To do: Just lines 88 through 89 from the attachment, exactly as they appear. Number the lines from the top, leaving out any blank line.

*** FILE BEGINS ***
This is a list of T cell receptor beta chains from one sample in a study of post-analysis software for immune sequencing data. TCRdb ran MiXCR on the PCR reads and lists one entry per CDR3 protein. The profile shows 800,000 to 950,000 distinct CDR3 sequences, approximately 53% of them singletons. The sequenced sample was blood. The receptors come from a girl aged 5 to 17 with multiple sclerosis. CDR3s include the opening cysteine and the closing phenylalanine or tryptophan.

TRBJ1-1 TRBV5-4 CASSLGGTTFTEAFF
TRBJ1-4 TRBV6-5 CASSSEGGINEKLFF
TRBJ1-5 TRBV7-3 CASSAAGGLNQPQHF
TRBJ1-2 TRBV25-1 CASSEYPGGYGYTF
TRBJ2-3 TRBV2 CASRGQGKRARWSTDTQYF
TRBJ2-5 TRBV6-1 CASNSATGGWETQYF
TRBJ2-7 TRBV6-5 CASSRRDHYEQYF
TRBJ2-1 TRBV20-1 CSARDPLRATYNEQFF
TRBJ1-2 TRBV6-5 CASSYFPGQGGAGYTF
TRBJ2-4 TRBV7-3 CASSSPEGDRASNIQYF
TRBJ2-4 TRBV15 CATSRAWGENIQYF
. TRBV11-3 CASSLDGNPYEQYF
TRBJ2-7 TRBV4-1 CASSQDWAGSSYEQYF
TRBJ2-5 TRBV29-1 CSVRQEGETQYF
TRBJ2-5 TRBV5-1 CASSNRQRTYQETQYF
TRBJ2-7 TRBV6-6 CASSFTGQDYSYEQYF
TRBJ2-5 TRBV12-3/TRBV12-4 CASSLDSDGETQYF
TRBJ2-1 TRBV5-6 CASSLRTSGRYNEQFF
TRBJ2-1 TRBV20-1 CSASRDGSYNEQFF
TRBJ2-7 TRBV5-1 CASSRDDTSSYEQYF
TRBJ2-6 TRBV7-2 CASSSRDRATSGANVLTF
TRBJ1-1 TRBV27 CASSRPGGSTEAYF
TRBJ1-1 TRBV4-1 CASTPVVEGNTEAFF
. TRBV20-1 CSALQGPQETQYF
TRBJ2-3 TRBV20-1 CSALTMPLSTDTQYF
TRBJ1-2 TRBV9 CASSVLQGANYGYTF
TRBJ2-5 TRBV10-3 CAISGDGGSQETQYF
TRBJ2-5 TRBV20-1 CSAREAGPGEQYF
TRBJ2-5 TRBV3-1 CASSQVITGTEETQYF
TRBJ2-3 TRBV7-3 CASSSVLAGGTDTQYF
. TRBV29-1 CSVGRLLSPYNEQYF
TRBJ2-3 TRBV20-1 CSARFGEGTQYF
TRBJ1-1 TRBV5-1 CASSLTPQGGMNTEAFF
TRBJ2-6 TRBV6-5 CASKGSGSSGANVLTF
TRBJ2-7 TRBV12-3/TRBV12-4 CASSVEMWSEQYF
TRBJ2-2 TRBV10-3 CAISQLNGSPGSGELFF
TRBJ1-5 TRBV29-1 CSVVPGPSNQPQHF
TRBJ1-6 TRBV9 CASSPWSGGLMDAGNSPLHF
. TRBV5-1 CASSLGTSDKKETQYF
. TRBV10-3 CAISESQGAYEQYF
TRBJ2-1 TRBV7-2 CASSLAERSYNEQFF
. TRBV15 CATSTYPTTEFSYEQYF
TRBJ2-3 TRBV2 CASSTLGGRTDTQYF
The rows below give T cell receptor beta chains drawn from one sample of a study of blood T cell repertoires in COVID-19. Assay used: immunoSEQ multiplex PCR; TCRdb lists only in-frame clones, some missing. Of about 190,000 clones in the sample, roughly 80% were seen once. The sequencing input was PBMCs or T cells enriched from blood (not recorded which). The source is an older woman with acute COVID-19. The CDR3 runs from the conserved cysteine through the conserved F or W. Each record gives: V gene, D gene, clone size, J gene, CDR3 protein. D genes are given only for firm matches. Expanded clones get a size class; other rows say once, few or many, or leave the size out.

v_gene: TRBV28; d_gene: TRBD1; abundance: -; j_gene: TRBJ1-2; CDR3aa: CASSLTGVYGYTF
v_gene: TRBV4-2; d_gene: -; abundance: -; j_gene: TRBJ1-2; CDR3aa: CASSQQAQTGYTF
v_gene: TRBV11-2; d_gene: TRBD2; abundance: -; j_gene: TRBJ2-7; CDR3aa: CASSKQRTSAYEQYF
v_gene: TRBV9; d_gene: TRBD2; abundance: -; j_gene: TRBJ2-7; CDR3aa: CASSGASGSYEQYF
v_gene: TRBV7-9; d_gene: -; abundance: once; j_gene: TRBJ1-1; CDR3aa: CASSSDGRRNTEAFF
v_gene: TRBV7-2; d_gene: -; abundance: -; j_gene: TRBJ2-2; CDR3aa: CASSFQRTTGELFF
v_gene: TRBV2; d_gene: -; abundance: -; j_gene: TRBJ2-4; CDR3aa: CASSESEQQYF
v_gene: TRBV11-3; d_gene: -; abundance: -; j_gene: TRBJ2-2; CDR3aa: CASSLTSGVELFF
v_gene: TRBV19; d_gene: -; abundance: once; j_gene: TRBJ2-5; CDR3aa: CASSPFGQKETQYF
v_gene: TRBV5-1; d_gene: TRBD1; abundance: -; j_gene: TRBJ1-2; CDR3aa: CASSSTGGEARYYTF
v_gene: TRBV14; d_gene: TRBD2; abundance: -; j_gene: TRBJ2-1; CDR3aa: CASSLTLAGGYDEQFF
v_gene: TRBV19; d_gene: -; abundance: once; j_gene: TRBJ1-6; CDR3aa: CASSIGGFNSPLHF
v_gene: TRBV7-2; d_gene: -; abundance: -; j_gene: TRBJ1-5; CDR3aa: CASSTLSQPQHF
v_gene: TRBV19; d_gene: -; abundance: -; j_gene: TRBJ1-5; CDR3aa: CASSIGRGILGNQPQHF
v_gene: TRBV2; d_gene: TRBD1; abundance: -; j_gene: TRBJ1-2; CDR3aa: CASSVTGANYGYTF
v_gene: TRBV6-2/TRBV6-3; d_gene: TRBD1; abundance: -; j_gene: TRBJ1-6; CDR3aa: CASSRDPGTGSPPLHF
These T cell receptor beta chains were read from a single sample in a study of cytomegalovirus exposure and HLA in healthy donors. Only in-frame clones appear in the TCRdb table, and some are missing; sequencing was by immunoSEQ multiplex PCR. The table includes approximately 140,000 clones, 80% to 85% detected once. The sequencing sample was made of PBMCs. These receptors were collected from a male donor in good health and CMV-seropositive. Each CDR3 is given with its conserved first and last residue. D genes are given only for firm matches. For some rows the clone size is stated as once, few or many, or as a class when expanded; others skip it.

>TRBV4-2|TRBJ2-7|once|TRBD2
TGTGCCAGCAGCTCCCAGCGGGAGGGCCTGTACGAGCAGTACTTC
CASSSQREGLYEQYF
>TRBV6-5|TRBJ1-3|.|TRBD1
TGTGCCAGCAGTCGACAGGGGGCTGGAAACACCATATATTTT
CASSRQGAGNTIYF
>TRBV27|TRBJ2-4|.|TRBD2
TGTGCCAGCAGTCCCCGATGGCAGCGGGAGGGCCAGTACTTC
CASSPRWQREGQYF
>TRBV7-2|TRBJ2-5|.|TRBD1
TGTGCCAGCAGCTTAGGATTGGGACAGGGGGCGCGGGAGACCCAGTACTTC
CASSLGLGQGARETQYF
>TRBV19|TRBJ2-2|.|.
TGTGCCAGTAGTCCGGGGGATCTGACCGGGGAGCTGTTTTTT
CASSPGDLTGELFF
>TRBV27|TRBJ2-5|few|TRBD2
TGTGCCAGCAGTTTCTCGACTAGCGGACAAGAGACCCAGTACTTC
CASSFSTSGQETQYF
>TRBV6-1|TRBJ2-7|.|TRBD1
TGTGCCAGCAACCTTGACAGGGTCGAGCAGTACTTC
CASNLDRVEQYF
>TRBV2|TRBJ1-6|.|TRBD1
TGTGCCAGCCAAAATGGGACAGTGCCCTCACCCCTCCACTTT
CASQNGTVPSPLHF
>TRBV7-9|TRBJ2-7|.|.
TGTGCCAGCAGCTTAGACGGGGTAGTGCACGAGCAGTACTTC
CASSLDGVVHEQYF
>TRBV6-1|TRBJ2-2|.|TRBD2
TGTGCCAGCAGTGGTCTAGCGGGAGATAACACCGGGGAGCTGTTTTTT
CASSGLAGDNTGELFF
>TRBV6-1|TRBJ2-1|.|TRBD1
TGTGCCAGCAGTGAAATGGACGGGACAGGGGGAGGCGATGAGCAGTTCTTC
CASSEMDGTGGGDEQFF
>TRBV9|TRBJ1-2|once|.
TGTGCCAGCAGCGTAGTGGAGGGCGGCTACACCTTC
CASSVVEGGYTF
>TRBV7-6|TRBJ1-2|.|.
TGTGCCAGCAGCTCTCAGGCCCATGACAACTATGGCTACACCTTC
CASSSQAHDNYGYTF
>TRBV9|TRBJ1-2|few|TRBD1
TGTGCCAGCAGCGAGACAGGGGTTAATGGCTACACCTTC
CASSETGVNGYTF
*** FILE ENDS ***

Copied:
TGTGCCAGCAGCTTAGACGGGGTAGTGCACGAGCAGTACTTC
CASSLDGVVHEQYF